Approximately 383,000 gallons of crude oil have spilled into a North Dakota wetland this week in the latest leak from the Keystone Pipeline, further fueling long-standing opposition to plans for the pipeline network's extension. 

With about half an Olympic swimming pool's worth of oil covering roughly half an acre, the leak is among the largest in the state, said Karl Rockeman, who directs the North Dakota Department of Environmental Quality's division of water quality.

But the spill does not appear to pose an immediate threat to public health, he added, as people do not live nearby and the wetland is not a source of drinking water.

For environmental groups, though, the leak was further evidence that Canada-based pipeline owner TC Energy should not be allowed to build the controversial Keystone XL addition, which would stretch more than 1,000 miles from Alberta into the United States.

The Trump administration approved the plan in 2017 after years of protests, but the project was blocked by a federal judge who called for further study on environmental impacts.

"With each one of these major spills that happens on the Keystone pipeline system, it becomes clearer and clearer that this is not safe," said Doug Hayes, an attorney leading the Sierra Club's work on Keystone XL.

Critics worry about a similar mishap contaminating one of the hundreds of waterways along Keystone XL's expected path, he said.

TC Energy spokeswoman Sara Rabern said the safety of the public and the environment is the company's "top priority." 

"We will take the learnings from this incident, like we do with anytime we have any incident, and use them to improve our pipeline integrity," she wrote in an email, adding that TC Energy spends "millions of dollars each year to ensure we operate [a] safe pipeline system."

This week's leak was Keystone's second big one in two years. Many smaller spills have plagued the pipeline since it opened in 2010 to carry oil from Alberta to Texas.

That's cause for concern, some experts say.

"It's a valid ques­tion, two cracks on a fair­ly new pipe­line — geez, what's going on?" Rich­ard Kuprewicz, the president of pipeline safety consulting company Accufacts, told the Star Tribune in Minneapolis.

Asked if regulators are concerned by the multiple incidents, Rockeman said authorities need to learn more about the latest leak's cause, which is still under investigation, according to TC Energy and state authorities.

The federal Pipeline and Hazardous Materials Safety Administration is leading the inquiry and is already on site, Rockeman said.

It could take years for the wetland to return to its normal state, he added.

The leak occurred Tuesday, about three miles from the town of Edinburg, not far from the Canadian border, the state Department of Environmental Quality said.

It's one of the 10 largest onshore oil spills in the country since 2010, when an Enbridge pipeline released more than 800,000 gallons of oil in Michigan, according to the Star Tribune.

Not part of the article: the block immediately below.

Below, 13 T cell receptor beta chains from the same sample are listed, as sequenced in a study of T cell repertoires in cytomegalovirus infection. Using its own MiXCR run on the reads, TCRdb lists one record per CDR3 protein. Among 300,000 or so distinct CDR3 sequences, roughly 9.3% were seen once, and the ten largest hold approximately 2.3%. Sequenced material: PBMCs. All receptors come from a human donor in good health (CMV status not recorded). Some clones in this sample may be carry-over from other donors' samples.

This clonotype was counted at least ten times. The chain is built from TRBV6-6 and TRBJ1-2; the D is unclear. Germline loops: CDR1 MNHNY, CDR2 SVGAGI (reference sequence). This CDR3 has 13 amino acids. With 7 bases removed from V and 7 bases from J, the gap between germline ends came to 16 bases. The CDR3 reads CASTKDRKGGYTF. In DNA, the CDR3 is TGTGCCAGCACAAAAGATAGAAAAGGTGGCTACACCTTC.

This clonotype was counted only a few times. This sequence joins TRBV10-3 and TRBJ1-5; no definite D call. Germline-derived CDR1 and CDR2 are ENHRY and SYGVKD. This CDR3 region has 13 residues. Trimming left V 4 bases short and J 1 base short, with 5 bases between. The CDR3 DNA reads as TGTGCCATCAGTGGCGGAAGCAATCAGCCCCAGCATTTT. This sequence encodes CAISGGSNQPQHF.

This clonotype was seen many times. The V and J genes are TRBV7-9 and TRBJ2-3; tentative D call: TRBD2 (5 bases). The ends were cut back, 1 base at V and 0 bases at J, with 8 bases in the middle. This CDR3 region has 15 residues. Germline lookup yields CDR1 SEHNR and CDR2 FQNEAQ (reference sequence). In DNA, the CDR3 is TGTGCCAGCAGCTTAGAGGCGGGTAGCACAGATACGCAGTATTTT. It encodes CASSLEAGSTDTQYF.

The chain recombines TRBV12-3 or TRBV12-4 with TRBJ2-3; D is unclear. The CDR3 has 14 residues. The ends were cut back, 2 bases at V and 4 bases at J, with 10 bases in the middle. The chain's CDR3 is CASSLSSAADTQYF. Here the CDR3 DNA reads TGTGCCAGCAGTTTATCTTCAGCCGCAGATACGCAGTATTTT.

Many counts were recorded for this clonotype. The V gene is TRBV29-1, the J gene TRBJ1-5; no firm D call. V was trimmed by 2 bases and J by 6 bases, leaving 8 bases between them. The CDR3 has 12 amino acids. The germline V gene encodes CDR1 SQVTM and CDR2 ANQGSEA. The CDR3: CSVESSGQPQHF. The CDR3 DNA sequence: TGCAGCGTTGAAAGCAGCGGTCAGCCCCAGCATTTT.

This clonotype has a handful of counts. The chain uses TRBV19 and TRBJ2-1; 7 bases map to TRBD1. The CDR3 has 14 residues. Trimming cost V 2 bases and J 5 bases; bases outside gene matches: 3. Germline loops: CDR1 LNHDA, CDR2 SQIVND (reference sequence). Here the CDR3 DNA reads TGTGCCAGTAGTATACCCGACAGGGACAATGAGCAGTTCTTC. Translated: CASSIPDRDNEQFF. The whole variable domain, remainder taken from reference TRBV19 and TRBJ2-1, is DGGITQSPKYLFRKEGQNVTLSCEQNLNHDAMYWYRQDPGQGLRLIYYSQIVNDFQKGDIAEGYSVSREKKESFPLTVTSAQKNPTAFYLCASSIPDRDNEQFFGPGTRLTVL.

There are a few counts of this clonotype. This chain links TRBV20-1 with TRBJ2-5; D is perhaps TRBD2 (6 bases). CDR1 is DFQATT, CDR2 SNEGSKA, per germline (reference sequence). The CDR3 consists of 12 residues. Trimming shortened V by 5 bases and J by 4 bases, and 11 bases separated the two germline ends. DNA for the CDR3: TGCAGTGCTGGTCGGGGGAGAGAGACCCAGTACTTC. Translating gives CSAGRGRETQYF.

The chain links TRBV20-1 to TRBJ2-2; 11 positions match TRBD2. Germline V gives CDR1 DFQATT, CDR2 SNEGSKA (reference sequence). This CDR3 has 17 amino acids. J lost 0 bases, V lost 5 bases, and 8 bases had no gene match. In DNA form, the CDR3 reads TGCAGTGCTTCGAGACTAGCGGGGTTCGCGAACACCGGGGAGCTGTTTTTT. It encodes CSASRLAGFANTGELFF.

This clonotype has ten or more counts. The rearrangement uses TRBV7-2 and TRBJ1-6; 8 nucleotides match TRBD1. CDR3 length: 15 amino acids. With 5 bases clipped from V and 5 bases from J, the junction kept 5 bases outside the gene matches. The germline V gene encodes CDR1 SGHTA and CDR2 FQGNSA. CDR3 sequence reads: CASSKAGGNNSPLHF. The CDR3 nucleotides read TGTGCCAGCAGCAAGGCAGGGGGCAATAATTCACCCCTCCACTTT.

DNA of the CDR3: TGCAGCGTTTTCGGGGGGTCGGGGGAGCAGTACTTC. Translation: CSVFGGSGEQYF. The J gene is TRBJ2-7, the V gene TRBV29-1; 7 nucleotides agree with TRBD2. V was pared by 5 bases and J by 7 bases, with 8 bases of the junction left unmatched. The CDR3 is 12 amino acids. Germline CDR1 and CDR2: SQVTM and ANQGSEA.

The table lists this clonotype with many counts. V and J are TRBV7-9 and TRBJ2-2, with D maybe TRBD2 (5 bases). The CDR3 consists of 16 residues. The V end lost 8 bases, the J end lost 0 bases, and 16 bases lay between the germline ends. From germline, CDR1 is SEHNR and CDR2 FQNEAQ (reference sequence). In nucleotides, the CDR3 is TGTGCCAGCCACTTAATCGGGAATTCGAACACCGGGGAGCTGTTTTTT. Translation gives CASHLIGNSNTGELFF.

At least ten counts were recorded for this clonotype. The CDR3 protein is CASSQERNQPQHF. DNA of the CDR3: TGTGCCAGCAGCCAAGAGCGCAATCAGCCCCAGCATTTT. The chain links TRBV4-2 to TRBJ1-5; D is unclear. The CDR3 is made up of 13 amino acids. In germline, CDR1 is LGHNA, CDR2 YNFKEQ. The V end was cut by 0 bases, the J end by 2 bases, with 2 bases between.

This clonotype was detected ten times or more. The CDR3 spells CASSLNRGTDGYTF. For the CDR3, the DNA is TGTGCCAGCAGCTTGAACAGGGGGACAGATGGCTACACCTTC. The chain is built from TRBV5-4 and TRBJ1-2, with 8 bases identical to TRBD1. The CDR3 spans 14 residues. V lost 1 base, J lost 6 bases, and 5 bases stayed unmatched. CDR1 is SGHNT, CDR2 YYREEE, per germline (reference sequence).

No injuries or impacts on animals have been reported, TC Energy said in a statement, adding that the oil is now contained.

Crews are still focused on recovering the oil and will shift later to fixing the pipeline, according to the company. Large stretches of Keystone have been shut down. 

Exactly how much was released will not be clear until it's all recovered, TC Energy said. The total for the Keystone pipeline's 2017 gush onto South Dakota agricultural land ended up being revised significantly, from about 210,000 gallons to more than 400,000.

The 2017 spill was probably rooted in a crack caused by a vehicle during Keystone's construction, the National Transportation Safety Board found. The crack likely grew over time, the board concluded.

Revelations of another rupture came as the State Department accepts comments on an environmental review of the hotly debated Keystone XL plan. The department's public meeting about the review, held Tuesday in Montana, broke into shouting at times, the Associated Press reported.

"Yes, there's a risk of an oil spill," said one man whose farm is in the pipeline's path and whom TC Energy is paying for property access, according to the Associated Press. "We have to be willing to take a risk. It's a very minuscule chance."

Montana state Sen. Frank Smith (D) countered that the oil line would eventually break and could jeopardize drinking water. "Obama did a really thorough investigation and decided it wouldn't work," he said, according to the Associated Press.

Environmental advocates have made similar arguments in the wake of the spill near Edinburg.

"We've always said it's not a question of whether a pipeline will spill, but when, and once again TC Energy has made our case for us," Sierra Club associate director Catherine Collentine said in a statement.

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